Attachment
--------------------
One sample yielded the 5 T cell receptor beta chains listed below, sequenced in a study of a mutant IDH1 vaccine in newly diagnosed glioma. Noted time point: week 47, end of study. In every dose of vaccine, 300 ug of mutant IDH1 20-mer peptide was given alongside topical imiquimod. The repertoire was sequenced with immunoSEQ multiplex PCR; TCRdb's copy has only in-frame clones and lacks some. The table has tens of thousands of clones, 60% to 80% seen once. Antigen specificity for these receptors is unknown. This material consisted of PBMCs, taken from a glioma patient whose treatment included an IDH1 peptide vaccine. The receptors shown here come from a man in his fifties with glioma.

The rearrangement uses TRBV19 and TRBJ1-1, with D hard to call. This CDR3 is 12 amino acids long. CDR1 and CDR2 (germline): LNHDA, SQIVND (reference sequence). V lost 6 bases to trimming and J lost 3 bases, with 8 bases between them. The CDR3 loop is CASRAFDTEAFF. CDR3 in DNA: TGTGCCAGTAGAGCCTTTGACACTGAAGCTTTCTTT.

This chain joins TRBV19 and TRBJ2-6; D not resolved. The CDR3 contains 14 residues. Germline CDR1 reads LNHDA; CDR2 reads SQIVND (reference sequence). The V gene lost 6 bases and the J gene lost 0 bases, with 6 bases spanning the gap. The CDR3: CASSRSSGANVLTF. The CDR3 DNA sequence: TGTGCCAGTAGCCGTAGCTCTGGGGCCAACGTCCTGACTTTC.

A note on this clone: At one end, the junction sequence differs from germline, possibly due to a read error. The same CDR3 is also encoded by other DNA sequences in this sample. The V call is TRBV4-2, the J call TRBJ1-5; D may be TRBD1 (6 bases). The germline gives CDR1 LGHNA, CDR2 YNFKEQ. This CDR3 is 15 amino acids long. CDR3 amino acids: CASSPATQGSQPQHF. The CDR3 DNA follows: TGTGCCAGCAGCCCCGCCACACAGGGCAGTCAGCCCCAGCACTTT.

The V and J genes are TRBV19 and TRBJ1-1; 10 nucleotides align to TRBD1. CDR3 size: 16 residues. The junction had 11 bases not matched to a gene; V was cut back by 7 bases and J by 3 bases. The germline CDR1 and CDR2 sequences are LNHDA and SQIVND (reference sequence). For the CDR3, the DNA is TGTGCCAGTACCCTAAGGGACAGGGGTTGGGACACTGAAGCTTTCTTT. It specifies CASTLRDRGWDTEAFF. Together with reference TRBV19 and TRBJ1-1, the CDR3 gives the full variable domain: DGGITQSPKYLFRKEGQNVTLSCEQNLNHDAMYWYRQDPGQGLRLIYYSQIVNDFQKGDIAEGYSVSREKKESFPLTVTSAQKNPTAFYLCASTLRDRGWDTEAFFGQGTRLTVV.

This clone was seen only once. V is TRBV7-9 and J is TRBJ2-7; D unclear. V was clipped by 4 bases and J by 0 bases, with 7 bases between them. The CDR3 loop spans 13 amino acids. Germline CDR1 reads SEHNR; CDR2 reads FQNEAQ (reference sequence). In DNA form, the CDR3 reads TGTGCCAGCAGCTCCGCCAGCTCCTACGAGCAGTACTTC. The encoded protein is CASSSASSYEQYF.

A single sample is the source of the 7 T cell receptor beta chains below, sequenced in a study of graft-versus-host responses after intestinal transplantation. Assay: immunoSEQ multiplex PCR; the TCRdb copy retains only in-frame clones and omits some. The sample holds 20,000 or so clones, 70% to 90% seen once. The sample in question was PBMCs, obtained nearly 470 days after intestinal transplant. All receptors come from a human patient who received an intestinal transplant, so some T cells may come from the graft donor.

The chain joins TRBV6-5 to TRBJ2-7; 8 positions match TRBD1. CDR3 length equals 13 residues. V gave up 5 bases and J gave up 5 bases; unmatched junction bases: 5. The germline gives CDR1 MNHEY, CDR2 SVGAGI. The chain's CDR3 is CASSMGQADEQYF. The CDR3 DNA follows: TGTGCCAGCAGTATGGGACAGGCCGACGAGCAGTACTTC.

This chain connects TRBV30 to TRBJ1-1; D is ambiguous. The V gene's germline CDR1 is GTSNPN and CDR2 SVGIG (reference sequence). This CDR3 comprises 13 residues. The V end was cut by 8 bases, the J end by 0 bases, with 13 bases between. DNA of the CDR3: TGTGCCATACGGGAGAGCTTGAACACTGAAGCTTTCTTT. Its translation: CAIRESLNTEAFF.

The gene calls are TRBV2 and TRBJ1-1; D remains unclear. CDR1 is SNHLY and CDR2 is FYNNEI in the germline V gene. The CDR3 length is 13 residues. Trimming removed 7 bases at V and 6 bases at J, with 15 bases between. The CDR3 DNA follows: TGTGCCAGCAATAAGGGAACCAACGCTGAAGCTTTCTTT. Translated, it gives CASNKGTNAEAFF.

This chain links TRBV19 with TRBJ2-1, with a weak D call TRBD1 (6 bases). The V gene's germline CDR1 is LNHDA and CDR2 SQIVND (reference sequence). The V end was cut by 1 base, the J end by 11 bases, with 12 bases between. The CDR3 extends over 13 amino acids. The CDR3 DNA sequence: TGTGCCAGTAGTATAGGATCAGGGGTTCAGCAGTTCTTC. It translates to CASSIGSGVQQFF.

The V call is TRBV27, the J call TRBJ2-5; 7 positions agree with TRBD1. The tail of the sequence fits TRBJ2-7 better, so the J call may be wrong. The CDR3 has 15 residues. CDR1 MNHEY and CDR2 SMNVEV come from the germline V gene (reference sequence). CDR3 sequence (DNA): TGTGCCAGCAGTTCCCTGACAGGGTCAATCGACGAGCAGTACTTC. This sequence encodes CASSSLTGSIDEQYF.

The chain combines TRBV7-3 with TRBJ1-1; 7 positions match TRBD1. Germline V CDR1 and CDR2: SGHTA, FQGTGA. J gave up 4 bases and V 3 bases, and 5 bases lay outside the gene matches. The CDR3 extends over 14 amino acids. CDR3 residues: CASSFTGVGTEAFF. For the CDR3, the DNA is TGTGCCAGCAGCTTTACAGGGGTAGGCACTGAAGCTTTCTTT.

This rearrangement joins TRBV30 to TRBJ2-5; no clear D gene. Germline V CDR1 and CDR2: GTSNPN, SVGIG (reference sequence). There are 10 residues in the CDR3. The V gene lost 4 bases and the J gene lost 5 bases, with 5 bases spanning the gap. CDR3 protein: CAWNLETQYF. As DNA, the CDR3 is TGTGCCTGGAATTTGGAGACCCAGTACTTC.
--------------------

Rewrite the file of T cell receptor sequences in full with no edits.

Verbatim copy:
One sample yielded the 5 T cell receptor beta chains listed below, sequenced in a study of a mutant IDH1 vaccine in newly diagnosed glioma. Noted time point: week 47, end of study. In every dose of vaccine, 300 ug of mutant IDH1 20-mer peptide was given alongside topical imiquimod. The repertoire was sequenced with immunoSEQ multiplex PCR; TCRdb's copy has only in-frame clones and lacks some. The table has tens of thousands of clones, 60% to 80% seen once. Antigen specificity for these receptors is unknown. This material consisted of PBMCs, taken from a glioma patient whose treatment included an IDH1 peptide vaccine. The receptors shown here come from a man in his fifties with glioma.

The rearrangement uses TRBV19 and TRBJ1-1, with D hard to call. This CDR3 is 12 amino acids long. CDR1 and CDR2 (germline): LNHDA, SQIVND (reference sequence). V lost 6 bases to trimming and J lost 3 bases, with 8 bases between them. The CDR3 loop is CASRAFDTEAFF. CDR3 in DNA: TGTGCCAGTAGAGCCTTTGACACTGAAGCTTTCTTT.

This chain joins TRBV19 and TRBJ2-6; D not resolved. The CDR3 contains 14 residues. Germline CDR1 reads LNHDA; CDR2 reads SQIVND (reference sequence). The V gene lost 6 bases and the J gene lost 0 bases, with 6 bases spanning the gap. The CDR3: CASSRSSGANVLTF. The CDR3 DNA sequence: TGTGCCAGTAGCCGTAGCTCTGGGGCCAACGTCCTGACTTTC.

A note on this clone: At one end, the junction sequence differs from germline, possibly due to a read error. The same CDR3 is also encoded by other DNA sequences in this sample. The V call is TRBV4-2, the J call TRBJ1-5; D may be TRBD1 (6 bases). The germline gives CDR1 LGHNA, CDR2 YNFKEQ. This CDR3 is 15 amino acids long. CDR3 amino acids: CASSPATQGSQPQHF. The CDR3 DNA follows: TGTGCCAGCAGCCCCGCCACACAGGGCAGTCAGCCCCAGCACTTT.

The V and J genes are TRBV19 and TRBJ1-1; 10 nucleotides align to TRBD1. CDR3 size: 16 residues. The junction had 11 bases not matched to a gene; V was cut back by 7 bases and J by 3 bases. The germline CDR1 and CDR2 sequences are LNHDA and SQIVND (reference sequence). For the CDR3, the DNA is TGTGCCAGTACCCTAAGGGACAGGGGTTGGGACACTGAAGCTTTCTTT. It specifies CASTLRDRGWDTEAFF. Together with reference TRBV19 and TRBJ1-1, the CDR3 gives the full variable domain: DGGITQSPKYLFRKEGQNVTLSCEQNLNHDAMYWYRQDPGQGLRLIYYSQIVNDFQKGDIAEGYSVSREKKESFPLTVTSAQKNPTAFYLCASTLRDRGWDTEAFFGQGTRLTVV.

This clone was seen only once. V is TRBV7-9 and J is TRBJ2-7; D unclear. V was clipped by 4 bases and J by 0 bases, with 7 bases between them. The CDR3 loop spans 13 amino acids. Germline CDR1 reads SEHNR; CDR2 reads FQNEAQ (reference sequence). In DNA form, the CDR3 reads TGTGCCAGCAGCTCCGCCAGCTCCTACGAGCAGTACTTC. The encoded protein is CASSSASSYEQYF.

A single sample is the source of the 7 T cell receptor beta chains below, sequenced in a study of graft-versus-host responses after intestinal transplantation. Assay: immunoSEQ multiplex PCR; the TCRdb copy retains only in-frame clones and omits some. The sample holds 20,000 or so clones, 70% to 90% seen once. The sample in question was PBMCs, obtained nearly 470 days after intestinal transplant. All receptors come from a human patient who received an intestinal transplant, so some T cells may come from the graft donor.

The chain joins TRBV6-5 to TRBJ2-7; 8 positions match TRBD1. CDR3 length equals 13 residues. V gave up 5 bases and J gave up 5 bases; unmatched junction bases: 5. The germline gives CDR1 MNHEY, CDR2 SVGAGI. The chain's CDR3 is CASSMGQADEQYF. The CDR3 DNA follows: TGTGCCAGCAGTATGGGACAGGCCGACGAGCAGTACTTC.

This chain connects TRBV30 to TRBJ1-1; D is ambiguous. The V gene's germline CDR1 is GTSNPN and CDR2 SVGIG (reference sequence). This CDR3 comprises 13 residues. The V end was cut by 8 bases, the J end by 0 bases, with 13 bases between. DNA of the CDR3: TGTGCCATACGGGAGAGCTTGAACACTGAAGCTTTCTTT. Its translation: CAIRESLNTEAFF.

The gene calls are TRBV2 and TRBJ1-1; D remains unclear. CDR1 is SNHLY and CDR2 is FYNNEI in the germline V gene. The CDR3 length is 13 residues. Trimming removed 7 bases at V and 6 bases at J, with 15 bases between. The CDR3 DNA follows: TGTGCCAGCAATAAGGGAACCAACGCTGAAGCTTTCTTT. Translated, it gives CASNKGTNAEAFF.

This chain links TRBV19 with TRBJ2-1, with a weak D call TRBD1 (6 bases). The V gene's germline CDR1 is LNHDA and CDR2 SQIVND (reference sequence). The V end was cut by 1 base, the J end by 11 bases, with 12 bases between. The CDR3 extends over 13 amino acids. The CDR3 DNA sequence: TGTGCCAGTAGTATAGGATCAGGGGTTCAGCAGTTCTTC. It translates to CASSIGSGVQQFF.

The V call is TRBV27, the J call TRBJ2-5; 7 positions agree with TRBD1. The tail of the sequence fits TRBJ2-7 better, so the J call may be wrong. The CDR3 has 15 residues. CDR1 MNHEY and CDR2 SMNVEV come from the germline V gene (reference sequence). CDR3 sequence (DNA): TGTGCCAGCAGTTCCCTGACAGGGTCAATCGACGAGCAGTACTTC. This sequence encodes CASSSLTGSIDEQYF.

The chain combines TRBV7-3 with TRBJ1-1; 7 positions match TRBD1. Germline V CDR1 and CDR2: SGHTA, FQGTGA. J gave up 4 bases and V 3 bases, and 5 bases lay outside the gene matches. The CDR3 extends over 14 amino acids. CDR3 residues: CASSFTGVGTEAFF. For the CDR3, the DNA is TGTGCCAGCAGCTTTACAGGGGTAGGCACTGAAGCTTTCTTT.

This rearrangement joins TRBV30 to TRBJ2-5; no clear D gene. Germline V CDR1 and CDR2: GTSNPN, SVGIG (reference sequence). There are 10 residues in the CDR3. The V gene lost 4 bases and the J gene lost 5 bases, with 5 bases spanning the gap. CDR3 protein: CAWNLETQYF. As DNA, the CDR3 is TGTGCCTGGAATTTGGAGACCCAGTACTTC.